Iran’s Foreign Minister Mohammad Javad Zarif has lambasted Germany, France and Britain — three of the European signatories to the 2015 Iran nuclear deal — for echoing statements and claims made by the United States regarding the Islamic Republic.
According to Press TV, the Iranian top diplomat made the remarks on Sunday night, during a layover in the German city of Frankfort on his way to Tehran from New York, where he attended the 74th UN General Assembly (UNGA).
Zarif said when in Europe he had talked with the president of a permanent member of the United Nations Security Council, whose country is nuclear-armed, he told the Iranian foreign minister that he could not do anything without a permission from US President Donald Trump.
“If these days you see that the Europeans are getting a little closer to the US and becoming its allies, it’s not because they saw us in a weak spot, but because they have failed to withstand the US,” Zarif said, addressing Iranian officials, their families and a group of Iranians living in the German city.
Tensions have been running high between Iran and the US since May 2018, when Trump unilaterally pulled out his country from the multilateral nuclear deal with Iran, officially known as the Joint Comprehensive Plan of Action (JCPOA), and unleashed the “toughest ever” sanctions against the Islamic Republic.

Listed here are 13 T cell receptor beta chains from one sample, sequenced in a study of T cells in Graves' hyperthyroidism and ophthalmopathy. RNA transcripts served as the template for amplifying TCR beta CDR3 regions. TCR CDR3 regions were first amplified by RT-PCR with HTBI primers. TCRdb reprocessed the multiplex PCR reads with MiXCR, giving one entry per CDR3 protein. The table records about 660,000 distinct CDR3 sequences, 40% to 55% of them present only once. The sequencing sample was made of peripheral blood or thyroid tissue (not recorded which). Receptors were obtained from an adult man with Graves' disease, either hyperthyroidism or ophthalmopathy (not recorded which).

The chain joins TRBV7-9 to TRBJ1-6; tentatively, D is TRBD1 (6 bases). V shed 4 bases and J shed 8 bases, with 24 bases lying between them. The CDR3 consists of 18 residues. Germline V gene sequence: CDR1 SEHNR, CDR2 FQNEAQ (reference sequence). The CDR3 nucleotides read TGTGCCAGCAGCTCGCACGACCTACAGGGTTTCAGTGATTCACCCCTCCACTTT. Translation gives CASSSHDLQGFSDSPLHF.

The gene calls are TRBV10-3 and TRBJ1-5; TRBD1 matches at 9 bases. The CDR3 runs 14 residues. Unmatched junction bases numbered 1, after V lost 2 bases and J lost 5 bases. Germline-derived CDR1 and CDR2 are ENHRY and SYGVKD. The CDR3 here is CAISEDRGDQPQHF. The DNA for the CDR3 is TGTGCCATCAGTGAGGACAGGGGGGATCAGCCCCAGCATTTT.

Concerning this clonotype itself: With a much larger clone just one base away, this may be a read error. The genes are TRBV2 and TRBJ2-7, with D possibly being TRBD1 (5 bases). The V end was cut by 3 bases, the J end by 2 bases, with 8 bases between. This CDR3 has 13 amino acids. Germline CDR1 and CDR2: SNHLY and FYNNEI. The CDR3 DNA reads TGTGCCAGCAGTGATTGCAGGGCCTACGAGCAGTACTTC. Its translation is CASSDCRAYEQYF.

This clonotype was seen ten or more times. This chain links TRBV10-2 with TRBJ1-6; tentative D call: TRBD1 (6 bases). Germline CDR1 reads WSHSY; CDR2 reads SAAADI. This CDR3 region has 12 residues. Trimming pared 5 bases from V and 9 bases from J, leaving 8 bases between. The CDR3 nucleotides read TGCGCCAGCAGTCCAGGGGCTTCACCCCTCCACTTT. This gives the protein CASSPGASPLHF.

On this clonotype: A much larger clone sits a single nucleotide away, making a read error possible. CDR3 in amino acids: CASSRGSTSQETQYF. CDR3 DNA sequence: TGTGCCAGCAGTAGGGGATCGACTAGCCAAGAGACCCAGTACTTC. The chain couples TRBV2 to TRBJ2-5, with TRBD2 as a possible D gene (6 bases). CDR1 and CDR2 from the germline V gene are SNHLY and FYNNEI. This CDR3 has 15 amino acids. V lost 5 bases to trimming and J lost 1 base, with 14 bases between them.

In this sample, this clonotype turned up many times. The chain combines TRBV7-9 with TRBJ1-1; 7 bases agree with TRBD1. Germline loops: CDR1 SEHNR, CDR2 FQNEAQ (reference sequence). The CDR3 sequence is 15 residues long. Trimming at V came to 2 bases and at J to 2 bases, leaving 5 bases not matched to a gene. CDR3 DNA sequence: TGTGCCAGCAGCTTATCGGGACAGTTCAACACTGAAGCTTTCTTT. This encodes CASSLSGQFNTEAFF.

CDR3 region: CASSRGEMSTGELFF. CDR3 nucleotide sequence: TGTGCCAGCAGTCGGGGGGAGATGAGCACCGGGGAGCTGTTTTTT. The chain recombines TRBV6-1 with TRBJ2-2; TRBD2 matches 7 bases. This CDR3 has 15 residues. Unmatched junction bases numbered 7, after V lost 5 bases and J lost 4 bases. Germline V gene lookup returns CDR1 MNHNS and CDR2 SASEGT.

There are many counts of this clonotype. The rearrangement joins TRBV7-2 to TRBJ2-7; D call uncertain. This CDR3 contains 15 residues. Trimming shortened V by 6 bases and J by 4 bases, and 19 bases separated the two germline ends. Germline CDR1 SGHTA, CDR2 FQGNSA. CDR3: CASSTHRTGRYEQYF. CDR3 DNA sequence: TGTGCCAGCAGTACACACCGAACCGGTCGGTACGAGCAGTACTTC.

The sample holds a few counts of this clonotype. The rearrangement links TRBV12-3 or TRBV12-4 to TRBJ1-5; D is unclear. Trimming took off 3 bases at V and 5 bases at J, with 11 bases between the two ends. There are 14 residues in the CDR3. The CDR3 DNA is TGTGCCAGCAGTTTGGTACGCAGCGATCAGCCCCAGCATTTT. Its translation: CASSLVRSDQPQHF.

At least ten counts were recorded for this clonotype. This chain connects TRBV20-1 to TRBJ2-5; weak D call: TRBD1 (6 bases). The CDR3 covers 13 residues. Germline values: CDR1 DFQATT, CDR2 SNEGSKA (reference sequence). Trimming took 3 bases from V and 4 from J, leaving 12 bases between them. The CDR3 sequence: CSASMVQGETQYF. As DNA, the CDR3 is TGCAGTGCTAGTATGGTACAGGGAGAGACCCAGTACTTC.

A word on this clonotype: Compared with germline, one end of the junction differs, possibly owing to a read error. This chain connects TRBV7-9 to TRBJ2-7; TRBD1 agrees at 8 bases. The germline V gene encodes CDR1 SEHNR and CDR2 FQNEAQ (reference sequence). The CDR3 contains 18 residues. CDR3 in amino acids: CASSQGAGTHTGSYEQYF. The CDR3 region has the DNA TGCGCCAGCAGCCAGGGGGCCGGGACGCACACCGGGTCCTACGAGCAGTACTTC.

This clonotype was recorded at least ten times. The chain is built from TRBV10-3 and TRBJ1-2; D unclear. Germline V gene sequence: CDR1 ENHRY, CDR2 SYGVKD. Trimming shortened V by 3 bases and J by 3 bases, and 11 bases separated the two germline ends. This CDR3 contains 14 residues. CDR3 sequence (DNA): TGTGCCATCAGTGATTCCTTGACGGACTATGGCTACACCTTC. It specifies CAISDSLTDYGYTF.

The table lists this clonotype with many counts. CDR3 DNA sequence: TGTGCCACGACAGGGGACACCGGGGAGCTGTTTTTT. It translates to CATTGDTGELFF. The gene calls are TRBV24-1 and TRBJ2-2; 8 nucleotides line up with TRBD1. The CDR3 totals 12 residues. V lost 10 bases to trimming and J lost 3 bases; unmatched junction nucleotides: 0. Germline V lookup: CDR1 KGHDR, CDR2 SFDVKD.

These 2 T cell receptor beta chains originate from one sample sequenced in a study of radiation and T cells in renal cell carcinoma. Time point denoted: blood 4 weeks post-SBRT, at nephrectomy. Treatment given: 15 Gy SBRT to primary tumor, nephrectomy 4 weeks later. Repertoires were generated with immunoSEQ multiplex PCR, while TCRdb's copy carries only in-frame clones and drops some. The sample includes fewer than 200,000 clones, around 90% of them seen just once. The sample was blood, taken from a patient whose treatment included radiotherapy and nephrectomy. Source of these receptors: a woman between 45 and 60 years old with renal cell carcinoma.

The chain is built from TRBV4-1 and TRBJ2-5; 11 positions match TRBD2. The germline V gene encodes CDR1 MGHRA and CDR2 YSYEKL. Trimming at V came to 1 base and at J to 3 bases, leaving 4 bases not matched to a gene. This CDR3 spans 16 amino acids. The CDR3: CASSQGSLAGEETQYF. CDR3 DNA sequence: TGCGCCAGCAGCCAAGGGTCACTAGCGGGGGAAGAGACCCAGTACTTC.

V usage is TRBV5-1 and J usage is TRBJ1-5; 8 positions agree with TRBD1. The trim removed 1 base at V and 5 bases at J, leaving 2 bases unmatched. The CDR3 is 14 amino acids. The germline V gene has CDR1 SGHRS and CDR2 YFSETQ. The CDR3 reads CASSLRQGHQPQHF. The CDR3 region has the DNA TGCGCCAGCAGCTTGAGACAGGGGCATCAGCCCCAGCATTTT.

The American president is a stern critic of the deal, which was clinched in July 2015 by Iran and the P5+1 group of countries, including the US, France, Britain, China, Russia, and Germany.
Ever since quitting the JCPOA, Trump has been trying to force Iran into accepting a more wide-ranging alternative that curbs Tehran’s missile program and regional influence.
“For the past five months, Europe has been trying to give us credit in return for the sale of the Iranian crude oil to make the country stay in the JCPOA, but it has not been able to do even this little job because it is not even allowed by its master to spend its own money for its own security,” Zarif further said.
Back in January, Britain, France, and Germany announced the establishment of a mechanism aimed at enabling non-dollar trade between the 28-nation bloc and Iran, officially called the Instrument in Support of Trade Exchanges (INSTEX).
The apparatus is supposed to circumvent the sanctions that Washington began re-imposing against Iran after leaving the JCPOA. But in reality not much has been achieved. Trade with Iran has not surged via INSTEX, and Europe has not stood up to the US over its illegal sanctions against Iran.
The three European countries have so far failed to uphold their commitments. They have expressed vocal support for the JCPOA, but failed to provide meaningful economic incentives as required under the nuclear agreement.